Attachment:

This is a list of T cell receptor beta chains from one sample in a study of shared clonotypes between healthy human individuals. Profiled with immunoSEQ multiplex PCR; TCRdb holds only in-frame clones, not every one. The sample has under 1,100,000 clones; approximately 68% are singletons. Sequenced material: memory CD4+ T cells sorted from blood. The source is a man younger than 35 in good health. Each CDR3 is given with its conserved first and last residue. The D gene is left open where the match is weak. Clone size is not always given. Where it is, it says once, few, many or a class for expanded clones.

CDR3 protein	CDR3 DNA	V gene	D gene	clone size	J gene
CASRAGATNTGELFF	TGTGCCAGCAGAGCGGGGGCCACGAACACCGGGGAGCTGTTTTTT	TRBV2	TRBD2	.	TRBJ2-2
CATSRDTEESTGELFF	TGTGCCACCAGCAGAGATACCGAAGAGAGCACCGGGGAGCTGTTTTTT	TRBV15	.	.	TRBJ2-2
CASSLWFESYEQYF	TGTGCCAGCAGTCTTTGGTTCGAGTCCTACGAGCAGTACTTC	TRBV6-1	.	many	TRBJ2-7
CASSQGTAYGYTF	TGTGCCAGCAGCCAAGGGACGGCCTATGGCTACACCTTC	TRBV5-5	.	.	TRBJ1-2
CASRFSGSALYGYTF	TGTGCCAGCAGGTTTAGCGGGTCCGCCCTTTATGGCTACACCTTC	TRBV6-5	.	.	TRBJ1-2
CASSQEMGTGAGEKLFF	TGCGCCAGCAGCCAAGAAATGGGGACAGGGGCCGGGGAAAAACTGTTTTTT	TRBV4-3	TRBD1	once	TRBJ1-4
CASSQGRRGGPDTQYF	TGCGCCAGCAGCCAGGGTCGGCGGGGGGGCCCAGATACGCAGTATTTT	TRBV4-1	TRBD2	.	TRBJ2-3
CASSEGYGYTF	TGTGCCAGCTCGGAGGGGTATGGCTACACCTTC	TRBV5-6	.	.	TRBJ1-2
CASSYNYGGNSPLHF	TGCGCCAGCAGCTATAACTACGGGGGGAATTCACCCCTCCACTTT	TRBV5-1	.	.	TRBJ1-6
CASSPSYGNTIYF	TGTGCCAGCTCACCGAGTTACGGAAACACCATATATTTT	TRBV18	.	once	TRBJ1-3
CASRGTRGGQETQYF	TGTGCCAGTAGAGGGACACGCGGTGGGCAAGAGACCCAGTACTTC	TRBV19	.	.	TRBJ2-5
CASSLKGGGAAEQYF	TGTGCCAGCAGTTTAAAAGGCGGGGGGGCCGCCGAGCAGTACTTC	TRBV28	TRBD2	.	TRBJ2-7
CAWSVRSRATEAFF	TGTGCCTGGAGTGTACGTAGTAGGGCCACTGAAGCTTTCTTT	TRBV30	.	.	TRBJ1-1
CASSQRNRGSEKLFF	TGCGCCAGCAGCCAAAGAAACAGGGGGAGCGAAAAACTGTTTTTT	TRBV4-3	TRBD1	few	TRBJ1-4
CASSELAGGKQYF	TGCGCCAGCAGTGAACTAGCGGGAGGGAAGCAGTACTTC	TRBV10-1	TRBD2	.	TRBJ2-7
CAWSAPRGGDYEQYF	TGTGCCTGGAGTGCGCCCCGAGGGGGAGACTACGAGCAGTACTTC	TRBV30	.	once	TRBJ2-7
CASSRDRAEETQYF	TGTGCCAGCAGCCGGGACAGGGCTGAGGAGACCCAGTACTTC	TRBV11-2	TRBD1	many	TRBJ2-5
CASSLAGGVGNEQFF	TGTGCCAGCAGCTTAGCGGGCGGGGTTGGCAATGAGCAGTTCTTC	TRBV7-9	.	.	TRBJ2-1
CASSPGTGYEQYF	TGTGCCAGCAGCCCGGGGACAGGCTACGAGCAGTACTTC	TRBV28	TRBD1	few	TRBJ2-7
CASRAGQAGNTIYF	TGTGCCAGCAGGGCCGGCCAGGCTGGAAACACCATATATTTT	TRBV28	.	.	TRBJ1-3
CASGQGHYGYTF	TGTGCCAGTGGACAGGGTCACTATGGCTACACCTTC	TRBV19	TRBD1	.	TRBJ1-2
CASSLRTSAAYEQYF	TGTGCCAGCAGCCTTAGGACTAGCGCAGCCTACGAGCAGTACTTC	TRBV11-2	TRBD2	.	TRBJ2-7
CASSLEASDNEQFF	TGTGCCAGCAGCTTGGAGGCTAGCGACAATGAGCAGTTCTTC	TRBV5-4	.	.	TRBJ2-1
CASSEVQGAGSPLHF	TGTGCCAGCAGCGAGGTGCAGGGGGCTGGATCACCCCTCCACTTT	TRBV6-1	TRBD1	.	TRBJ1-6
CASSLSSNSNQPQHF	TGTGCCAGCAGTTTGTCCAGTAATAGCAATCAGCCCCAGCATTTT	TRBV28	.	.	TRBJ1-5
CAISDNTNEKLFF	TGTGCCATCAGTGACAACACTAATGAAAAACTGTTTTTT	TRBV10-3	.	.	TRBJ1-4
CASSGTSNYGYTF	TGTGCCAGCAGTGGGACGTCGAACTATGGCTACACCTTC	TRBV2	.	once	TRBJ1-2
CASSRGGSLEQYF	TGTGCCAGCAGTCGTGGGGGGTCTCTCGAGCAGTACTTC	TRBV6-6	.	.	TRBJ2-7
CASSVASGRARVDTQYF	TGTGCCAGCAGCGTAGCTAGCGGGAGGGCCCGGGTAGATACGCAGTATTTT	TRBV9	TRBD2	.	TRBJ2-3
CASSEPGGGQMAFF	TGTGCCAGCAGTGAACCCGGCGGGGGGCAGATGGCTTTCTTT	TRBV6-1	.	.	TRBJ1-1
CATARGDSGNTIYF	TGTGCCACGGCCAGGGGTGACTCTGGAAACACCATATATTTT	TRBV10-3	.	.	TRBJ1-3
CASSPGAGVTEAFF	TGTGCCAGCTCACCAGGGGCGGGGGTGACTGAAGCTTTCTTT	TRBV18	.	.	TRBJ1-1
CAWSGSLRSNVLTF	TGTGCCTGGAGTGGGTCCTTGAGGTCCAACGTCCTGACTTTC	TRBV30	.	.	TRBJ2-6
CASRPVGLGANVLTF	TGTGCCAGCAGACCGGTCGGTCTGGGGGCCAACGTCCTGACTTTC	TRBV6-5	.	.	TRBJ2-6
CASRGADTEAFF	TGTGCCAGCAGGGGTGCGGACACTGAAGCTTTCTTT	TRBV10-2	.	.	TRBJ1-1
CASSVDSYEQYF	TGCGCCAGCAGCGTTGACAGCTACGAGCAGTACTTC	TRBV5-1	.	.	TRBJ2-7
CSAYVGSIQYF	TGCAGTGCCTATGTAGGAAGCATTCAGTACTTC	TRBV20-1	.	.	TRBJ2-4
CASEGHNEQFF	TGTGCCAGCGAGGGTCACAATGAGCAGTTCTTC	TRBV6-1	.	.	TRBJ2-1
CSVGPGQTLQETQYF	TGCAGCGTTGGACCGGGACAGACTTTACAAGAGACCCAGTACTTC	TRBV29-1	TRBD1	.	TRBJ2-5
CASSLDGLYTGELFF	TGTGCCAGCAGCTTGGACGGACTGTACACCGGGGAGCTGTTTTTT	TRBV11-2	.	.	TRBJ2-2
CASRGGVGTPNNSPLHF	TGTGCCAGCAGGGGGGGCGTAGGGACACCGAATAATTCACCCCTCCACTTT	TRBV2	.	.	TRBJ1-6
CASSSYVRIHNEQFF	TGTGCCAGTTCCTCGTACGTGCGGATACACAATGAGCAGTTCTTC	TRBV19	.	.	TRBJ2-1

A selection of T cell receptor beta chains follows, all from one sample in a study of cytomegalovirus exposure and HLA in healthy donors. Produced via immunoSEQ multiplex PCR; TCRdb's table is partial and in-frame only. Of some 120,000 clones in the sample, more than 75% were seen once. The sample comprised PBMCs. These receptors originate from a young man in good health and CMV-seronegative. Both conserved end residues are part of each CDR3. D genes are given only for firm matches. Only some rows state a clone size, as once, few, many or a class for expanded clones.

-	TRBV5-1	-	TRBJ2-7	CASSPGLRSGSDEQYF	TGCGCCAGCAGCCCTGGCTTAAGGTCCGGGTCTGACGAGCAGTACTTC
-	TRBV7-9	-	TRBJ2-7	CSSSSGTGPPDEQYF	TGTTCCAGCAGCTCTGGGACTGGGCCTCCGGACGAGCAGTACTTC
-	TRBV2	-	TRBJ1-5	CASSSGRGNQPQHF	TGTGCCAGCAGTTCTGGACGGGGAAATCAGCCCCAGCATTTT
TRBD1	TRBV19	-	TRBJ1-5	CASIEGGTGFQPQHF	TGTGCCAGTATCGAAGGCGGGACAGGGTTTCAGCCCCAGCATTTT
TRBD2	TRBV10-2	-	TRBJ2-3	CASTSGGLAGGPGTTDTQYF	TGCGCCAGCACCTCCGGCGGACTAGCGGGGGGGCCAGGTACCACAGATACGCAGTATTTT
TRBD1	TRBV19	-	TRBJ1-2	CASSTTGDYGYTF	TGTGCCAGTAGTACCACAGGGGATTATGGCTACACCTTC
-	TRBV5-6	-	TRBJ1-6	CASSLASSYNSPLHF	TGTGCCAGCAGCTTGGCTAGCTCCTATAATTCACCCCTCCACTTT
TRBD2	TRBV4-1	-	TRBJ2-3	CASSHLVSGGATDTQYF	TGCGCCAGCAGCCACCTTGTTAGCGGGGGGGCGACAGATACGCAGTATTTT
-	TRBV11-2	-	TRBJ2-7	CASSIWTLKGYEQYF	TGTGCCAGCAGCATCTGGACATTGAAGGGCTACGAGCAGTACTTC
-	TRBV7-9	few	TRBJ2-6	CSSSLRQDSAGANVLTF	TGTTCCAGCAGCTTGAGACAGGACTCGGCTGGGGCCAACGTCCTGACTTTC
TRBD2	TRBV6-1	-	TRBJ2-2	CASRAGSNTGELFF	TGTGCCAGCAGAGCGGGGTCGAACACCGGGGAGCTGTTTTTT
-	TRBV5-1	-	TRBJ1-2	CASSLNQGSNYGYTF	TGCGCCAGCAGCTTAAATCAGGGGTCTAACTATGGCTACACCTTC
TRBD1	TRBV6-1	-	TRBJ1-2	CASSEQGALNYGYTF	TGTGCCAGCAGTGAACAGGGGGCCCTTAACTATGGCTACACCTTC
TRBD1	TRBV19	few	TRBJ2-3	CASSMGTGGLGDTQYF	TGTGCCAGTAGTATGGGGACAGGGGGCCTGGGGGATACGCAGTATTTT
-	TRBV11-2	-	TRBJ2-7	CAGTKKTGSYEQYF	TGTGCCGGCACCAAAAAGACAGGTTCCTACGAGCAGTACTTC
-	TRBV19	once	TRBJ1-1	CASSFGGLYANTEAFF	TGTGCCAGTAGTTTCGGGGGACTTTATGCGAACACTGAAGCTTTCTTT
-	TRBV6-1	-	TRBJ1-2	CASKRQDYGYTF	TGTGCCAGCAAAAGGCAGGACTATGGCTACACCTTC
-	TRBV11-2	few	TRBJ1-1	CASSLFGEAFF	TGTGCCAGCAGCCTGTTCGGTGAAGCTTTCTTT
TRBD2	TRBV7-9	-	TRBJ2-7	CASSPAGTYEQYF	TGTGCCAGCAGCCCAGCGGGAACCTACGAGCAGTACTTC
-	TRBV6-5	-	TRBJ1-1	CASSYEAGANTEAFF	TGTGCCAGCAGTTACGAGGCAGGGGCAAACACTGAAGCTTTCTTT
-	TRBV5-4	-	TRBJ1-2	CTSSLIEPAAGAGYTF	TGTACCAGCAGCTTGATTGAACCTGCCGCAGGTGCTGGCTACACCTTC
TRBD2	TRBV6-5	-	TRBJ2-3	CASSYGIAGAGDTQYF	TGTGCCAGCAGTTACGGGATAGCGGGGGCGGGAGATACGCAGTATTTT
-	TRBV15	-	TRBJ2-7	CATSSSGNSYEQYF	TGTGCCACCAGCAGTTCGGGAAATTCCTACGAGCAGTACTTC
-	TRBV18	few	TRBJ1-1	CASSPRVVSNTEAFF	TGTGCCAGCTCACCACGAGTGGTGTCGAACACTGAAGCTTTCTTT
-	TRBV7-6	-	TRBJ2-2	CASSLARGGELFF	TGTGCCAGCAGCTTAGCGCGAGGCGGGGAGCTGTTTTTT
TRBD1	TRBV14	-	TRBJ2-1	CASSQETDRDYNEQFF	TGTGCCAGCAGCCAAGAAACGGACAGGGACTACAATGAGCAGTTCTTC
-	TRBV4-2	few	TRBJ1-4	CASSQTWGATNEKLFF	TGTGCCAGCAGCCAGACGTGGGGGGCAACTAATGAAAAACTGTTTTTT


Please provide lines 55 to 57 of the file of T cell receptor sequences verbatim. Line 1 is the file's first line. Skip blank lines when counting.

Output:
-	TRBV7-9	few	TRBJ2-6	CSSSLRQDSAGANVLTF	TGTTCCAGCAGCTTGAGACAGGACTCGGCTGGGGCCAACGTCCTGACTTTC
TRBD2	TRBV6-1	-	TRBJ2-2	CASRAGSNTGELFF	TGTGCCAGCAGAGCGGGGTCGAACACCGGGGAGCTGTTTTTT
-	TRBV5-1	-	TRBJ1-2	CASSLNQGSNYGYTF	TGCGCCAGCAGCTTAAATCAGGGGTCTAACTATGGCTACACCTTC